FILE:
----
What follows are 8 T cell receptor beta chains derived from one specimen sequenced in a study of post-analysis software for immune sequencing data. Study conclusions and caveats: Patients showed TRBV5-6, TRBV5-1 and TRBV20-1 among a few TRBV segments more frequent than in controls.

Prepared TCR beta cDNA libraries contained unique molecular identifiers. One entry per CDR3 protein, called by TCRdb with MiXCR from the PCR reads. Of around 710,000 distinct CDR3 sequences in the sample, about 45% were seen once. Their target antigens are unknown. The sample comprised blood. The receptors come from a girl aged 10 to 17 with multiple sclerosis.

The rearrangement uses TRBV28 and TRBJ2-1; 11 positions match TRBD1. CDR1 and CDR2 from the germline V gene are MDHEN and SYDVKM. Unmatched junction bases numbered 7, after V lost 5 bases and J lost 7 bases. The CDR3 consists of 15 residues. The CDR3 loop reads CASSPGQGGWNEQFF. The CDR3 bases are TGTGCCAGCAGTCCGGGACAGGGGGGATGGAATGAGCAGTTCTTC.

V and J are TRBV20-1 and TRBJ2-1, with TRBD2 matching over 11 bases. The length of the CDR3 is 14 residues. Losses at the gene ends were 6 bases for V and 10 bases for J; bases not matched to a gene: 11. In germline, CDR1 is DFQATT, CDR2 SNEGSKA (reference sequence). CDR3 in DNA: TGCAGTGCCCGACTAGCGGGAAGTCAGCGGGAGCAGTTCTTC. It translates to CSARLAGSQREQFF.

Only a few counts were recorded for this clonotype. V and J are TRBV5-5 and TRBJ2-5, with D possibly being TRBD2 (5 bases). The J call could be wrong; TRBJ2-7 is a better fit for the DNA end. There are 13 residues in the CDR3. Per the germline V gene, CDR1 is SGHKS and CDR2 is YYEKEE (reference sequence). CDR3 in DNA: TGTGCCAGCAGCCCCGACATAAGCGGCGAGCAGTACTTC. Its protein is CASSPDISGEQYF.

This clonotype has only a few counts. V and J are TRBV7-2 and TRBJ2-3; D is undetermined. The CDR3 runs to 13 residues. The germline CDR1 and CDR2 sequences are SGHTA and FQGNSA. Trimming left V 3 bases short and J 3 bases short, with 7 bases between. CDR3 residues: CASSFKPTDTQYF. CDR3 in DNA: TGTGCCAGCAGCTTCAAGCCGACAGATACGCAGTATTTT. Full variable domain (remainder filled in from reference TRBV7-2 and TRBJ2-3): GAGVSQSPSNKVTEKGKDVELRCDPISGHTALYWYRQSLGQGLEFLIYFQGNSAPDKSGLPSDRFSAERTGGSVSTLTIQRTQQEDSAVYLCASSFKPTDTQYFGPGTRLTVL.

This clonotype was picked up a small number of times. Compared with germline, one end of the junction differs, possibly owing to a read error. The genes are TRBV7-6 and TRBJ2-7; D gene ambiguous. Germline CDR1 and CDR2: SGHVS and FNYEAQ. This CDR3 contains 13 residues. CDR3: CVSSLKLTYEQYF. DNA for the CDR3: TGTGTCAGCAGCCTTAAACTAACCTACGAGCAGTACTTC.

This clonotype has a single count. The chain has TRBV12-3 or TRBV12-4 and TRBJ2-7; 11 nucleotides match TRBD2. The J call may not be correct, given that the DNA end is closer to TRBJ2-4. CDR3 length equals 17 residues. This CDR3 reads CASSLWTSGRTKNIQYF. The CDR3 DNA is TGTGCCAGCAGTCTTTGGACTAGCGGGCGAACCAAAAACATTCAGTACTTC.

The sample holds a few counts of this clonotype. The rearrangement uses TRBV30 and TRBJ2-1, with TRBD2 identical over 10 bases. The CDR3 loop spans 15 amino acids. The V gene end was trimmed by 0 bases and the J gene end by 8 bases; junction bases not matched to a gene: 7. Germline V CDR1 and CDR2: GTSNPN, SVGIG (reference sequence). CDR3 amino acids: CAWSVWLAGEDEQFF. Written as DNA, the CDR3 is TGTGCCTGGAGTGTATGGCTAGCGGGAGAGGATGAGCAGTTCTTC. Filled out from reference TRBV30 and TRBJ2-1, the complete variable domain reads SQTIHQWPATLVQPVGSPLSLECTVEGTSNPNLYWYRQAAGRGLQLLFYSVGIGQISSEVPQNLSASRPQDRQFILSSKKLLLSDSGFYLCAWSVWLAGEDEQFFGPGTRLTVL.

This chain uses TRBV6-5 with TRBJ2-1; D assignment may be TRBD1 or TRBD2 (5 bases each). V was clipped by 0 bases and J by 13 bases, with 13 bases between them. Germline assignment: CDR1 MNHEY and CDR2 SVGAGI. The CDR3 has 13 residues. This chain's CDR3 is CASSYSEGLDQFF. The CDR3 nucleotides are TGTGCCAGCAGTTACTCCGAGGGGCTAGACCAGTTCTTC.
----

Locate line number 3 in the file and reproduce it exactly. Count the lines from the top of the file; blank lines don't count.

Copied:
The rearrangement uses TRBV28 and TRBJ2-1; 11 positions match TRBD1. CDR1 and CDR2 from the germline V gene are MDHEN and SYDVKM. Unmatched junction bases numbered 7, after V lost 5 bases and J lost 7 bases. The CDR3 consists of 15 residues. The CDR3 loop reads CASSPGQGGWNEQFF. The CDR3 bases are TGTGCCAGCAGTCCGGGACAGGGGGGATGGAATGAGCAGTTCTTC.